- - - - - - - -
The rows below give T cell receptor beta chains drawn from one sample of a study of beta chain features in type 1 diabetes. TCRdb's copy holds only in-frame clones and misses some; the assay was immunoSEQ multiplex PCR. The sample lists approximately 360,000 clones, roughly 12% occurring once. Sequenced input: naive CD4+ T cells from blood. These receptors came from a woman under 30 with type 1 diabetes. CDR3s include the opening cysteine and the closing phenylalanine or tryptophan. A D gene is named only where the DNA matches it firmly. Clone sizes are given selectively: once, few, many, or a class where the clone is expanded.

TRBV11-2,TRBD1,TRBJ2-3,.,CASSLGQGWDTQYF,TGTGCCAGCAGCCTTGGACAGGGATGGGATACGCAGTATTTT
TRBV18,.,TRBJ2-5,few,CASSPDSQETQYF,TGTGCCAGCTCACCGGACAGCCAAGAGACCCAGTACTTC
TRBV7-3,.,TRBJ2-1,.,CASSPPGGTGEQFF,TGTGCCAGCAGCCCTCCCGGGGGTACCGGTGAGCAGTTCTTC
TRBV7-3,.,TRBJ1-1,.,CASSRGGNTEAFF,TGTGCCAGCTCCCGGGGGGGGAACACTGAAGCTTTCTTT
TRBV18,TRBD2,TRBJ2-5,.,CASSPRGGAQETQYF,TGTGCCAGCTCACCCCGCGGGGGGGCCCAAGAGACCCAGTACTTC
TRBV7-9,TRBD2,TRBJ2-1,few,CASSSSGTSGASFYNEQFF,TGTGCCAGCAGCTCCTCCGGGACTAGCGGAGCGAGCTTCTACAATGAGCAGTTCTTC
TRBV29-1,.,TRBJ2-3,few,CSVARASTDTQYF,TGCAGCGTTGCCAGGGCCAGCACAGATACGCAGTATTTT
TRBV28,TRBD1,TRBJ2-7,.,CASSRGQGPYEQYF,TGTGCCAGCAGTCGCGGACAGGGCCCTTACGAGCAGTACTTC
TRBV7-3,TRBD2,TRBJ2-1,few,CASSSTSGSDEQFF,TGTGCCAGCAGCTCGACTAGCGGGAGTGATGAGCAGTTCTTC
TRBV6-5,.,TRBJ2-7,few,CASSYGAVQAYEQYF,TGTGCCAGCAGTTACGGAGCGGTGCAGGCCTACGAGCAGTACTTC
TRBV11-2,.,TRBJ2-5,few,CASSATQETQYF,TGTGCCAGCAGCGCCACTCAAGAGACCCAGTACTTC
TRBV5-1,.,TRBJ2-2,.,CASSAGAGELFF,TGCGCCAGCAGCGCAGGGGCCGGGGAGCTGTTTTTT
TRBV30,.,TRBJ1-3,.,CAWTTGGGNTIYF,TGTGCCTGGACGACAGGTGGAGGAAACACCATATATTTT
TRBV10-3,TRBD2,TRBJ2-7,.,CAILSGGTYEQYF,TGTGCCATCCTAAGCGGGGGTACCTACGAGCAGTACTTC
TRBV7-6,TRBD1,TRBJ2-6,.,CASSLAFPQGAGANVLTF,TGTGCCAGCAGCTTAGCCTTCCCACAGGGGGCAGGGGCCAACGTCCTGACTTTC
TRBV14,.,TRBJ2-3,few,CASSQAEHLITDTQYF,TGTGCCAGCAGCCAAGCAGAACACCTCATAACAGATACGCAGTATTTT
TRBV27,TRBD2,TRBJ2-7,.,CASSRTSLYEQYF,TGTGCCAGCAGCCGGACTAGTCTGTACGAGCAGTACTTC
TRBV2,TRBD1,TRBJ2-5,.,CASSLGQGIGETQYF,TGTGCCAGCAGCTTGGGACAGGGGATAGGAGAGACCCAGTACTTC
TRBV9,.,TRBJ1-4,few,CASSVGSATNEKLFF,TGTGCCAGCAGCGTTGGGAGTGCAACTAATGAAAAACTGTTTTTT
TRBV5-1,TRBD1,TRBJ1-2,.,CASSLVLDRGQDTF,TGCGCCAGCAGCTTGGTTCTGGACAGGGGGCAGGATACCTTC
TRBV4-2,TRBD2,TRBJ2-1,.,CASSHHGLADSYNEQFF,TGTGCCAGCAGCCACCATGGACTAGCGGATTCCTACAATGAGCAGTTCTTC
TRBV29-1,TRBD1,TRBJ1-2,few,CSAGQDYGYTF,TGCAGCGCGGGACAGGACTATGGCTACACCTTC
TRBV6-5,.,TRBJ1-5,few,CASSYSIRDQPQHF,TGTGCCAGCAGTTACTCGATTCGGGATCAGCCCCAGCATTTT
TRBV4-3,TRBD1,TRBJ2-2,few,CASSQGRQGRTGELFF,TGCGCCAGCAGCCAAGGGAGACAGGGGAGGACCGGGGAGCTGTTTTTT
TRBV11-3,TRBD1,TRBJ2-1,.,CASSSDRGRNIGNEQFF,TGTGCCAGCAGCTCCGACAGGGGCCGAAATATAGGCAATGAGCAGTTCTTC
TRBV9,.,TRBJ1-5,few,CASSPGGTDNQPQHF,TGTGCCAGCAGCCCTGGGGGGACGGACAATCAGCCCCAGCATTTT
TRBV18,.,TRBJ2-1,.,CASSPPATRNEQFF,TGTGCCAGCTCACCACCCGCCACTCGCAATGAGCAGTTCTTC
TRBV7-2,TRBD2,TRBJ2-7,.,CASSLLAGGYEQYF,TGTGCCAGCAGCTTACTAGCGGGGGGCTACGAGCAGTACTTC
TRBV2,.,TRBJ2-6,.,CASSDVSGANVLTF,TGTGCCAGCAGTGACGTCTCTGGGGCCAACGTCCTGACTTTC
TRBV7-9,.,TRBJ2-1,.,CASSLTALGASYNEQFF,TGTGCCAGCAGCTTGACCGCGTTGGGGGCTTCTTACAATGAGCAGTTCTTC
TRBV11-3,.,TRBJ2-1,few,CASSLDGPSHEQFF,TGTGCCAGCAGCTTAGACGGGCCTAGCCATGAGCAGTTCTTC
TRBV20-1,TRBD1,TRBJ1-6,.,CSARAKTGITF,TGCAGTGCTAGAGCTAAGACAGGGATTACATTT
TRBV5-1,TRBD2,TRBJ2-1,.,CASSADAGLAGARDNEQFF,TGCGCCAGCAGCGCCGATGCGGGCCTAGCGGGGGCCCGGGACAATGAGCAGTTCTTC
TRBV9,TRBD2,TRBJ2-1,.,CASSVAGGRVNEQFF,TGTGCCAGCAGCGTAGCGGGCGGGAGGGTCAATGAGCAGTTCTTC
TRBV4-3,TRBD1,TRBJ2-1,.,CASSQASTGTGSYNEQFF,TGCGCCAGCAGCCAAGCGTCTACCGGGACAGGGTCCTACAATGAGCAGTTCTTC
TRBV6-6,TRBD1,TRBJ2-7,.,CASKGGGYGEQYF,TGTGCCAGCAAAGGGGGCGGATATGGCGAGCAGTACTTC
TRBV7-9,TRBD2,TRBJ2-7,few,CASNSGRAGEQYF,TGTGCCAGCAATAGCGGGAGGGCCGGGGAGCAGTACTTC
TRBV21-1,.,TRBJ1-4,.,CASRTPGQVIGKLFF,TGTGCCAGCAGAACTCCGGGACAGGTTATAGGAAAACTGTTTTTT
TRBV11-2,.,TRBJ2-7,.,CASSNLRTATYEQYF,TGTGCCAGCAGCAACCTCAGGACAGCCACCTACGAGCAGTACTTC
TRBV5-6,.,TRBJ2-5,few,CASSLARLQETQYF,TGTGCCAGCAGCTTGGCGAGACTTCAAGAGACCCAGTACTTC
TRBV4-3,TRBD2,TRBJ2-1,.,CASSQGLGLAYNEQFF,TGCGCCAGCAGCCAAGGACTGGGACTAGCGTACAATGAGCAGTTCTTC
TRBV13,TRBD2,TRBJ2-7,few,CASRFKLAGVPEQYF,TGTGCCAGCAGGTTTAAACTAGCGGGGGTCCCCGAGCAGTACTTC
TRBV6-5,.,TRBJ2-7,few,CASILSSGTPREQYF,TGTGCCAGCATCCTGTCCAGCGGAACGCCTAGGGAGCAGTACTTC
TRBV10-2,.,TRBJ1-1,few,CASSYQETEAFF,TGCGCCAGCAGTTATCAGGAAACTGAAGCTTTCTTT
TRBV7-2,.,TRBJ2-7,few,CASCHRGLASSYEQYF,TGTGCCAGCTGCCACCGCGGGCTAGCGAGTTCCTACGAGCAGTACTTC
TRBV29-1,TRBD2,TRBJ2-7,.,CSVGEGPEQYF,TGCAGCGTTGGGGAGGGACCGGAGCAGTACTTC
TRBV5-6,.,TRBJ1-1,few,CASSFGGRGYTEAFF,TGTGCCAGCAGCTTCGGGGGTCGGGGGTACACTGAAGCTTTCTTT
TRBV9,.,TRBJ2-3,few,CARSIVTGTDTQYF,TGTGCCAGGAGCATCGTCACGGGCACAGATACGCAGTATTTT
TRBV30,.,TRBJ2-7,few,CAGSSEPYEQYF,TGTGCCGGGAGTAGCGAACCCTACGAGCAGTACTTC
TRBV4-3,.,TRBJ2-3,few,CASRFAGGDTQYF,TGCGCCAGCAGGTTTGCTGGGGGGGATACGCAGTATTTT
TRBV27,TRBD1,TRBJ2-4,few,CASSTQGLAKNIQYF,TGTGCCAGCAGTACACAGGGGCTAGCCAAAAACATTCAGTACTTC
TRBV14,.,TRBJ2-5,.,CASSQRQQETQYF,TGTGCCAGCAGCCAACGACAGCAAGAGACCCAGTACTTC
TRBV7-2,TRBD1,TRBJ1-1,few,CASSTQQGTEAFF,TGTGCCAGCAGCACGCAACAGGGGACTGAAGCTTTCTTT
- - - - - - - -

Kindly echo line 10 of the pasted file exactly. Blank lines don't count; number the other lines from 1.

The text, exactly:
TRBV7-3,TRBD2,TRBJ2-1,few,CASSSTSGSDEQFF,TGTGCCAGCAGCTCGACTAGCGGGAGTGATGAGCAGTTCTTC